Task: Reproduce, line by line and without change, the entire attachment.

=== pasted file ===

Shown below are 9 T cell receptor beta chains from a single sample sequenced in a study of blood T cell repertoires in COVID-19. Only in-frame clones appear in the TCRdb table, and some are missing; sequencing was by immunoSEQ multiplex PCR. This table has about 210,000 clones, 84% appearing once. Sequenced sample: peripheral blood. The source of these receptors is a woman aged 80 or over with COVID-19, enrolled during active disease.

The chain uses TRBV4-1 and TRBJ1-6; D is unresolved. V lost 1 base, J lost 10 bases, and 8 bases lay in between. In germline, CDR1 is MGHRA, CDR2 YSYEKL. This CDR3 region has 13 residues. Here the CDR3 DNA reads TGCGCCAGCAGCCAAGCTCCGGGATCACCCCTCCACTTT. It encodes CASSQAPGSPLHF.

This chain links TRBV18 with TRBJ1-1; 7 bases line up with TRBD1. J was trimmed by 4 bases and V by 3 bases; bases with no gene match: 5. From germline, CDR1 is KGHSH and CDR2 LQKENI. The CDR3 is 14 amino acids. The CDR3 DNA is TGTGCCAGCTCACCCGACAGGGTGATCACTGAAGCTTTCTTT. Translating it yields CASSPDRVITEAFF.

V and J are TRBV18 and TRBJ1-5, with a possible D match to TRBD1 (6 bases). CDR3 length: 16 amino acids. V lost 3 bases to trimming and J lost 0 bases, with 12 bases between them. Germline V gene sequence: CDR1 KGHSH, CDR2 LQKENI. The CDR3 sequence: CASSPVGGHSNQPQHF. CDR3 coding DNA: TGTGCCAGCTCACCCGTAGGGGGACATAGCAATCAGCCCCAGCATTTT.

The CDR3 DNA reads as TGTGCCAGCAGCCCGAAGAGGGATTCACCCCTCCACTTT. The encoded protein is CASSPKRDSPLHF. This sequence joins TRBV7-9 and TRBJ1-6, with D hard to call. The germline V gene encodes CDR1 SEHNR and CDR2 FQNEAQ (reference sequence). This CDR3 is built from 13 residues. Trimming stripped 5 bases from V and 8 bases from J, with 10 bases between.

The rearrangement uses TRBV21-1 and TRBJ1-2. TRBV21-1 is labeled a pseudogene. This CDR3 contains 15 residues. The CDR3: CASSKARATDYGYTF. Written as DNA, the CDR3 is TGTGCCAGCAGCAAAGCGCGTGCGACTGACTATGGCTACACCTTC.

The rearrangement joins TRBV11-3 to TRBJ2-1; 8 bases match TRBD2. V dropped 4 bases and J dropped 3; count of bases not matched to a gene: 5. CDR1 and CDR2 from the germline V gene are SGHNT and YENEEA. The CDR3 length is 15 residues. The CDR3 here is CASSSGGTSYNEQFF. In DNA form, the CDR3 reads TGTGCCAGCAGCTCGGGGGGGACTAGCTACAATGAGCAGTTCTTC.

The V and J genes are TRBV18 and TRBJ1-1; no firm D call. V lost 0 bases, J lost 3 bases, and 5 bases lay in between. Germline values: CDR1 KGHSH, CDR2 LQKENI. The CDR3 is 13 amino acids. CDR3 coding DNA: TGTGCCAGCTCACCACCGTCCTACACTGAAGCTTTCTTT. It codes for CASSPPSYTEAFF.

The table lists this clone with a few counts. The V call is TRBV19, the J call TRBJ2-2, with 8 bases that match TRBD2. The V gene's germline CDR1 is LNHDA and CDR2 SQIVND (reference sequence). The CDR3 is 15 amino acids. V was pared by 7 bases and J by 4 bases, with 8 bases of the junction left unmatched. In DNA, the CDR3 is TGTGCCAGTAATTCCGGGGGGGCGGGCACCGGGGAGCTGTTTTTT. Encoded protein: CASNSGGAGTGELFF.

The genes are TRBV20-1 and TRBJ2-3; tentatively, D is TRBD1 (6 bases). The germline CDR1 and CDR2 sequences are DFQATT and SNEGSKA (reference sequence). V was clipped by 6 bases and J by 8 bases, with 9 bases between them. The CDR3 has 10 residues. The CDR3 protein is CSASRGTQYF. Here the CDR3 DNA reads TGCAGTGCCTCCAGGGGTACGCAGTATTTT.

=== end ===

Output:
Shown below are 9 T cell receptor beta chains from a single sample sequenced in a study of blood T cell repertoires in COVID-19. Only in-frame clones appear in the TCRdb table, and some are missing; sequencing was by immunoSEQ multiplex PCR. This table has about 210,000 clones, 84% appearing once. Sequenced sample: peripheral blood. The source of these receptors is a woman aged 80 or over with COVID-19, enrolled during active disease.

The chain uses TRBV4-1 and TRBJ1-6; D is unresolved. V lost 1 base, J lost 10 bases, and 8 bases lay in between. In germline, CDR1 is MGHRA, CDR2 YSYEKL. This CDR3 region has 13 residues. Here the CDR3 DNA reads TGCGCCAGCAGCCAAGCTCCGGGATCACCCCTCCACTTT. It encodes CASSQAPGSPLHF.

This chain links TRBV18 with TRBJ1-1; 7 bases line up with TRBD1. J was trimmed by 4 bases and V by 3 bases; bases with no gene match: 5. From germline, CDR1 is KGHSH and CDR2 LQKENI. The CDR3 is 14 amino acids. The CDR3 DNA is TGTGCCAGCTCACCCGACAGGGTGATCACTGAAGCTTTCTTT. Translating it yields CASSPDRVITEAFF.

V and J are TRBV18 and TRBJ1-5, with a possible D match to TRBD1 (6 bases). CDR3 length: 16 amino acids. V lost 3 bases to trimming and J lost 0 bases, with 12 bases between them. Germline V gene sequence: CDR1 KGHSH, CDR2 LQKENI. The CDR3 sequence: CASSPVGGHSNQPQHF. CDR3 coding DNA: TGTGCCAGCTCACCCGTAGGGGGACATAGCAATCAGCCCCAGCATTTT.

The CDR3 DNA reads as TGTGCCAGCAGCCCGAAGAGGGATTCACCCCTCCACTTT. The encoded protein is CASSPKRDSPLHF. This sequence joins TRBV7-9 and TRBJ1-6, with D hard to call. The germline V gene encodes CDR1 SEHNR and CDR2 FQNEAQ (reference sequence). This CDR3 is built from 13 residues. Trimming stripped 5 bases from V and 8 bases from J, with 10 bases between.

The rearrangement uses TRBV21-1 and TRBJ1-2. TRBV21-1 is labeled a pseudogene. This CDR3 contains 15 residues. The CDR3: CASSKARATDYGYTF. Written as DNA, the CDR3 is TGTGCCAGCAGCAAAGCGCGTGCGACTGACTATGGCTACACCTTC.

The rearrangement joins TRBV11-3 to TRBJ2-1; 8 bases match TRBD2. V dropped 4 bases and J dropped 3; count of bases not matched to a gene: 5. CDR1 and CDR2 from the germline V gene are SGHNT and YENEEA. The CDR3 length is 15 residues. The CDR3 here is CASSSGGTSYNEQFF. In DNA form, the CDR3 reads TGTGCCAGCAGCTCGGGGGGGACTAGCTACAATGAGCAGTTCTTC.

The V and J genes are TRBV18 and TRBJ1-1; no firm D call. V lost 0 bases, J lost 3 bases, and 5 bases lay in between. Germline values: CDR1 KGHSH, CDR2 LQKENI. The CDR3 is 13 amino acids. CDR3 coding DNA: TGTGCCAGCTCACCACCGTCCTACACTGAAGCTTTCTTT. It codes for CASSPPSYTEAFF.

The table lists this clone with a few counts. The V call is TRBV19, the J call TRBJ2-2, with 8 bases that match TRBD2. The V gene's germline CDR1 is LNHDA and CDR2 SQIVND (reference sequence). The CDR3 is 15 amino acids. V was pared by 7 bases and J by 4 bases, with 8 bases of the junction left unmatched. In DNA, the CDR3 is TGTGCCAGTAATTCCGGGGGGGCGGGCACCGGGGAGCTGTTTTTT. Encoded protein: CASNSGGAGTGELFF.

The genes are TRBV20-1 and TRBJ2-3; tentatively, D is TRBD1 (6 bases). The germline CDR1 and CDR2 sequences are DFQATT and SNEGSKA (reference sequence). V was clipped by 6 bases and J by 8 bases, with 9 bases between them. The CDR3 has 10 residues. The CDR3 protein is CSASRGTQYF. Here the CDR3 DNA reads TGCAGTGCCTCCAGGGGTACGCAGTATTTT.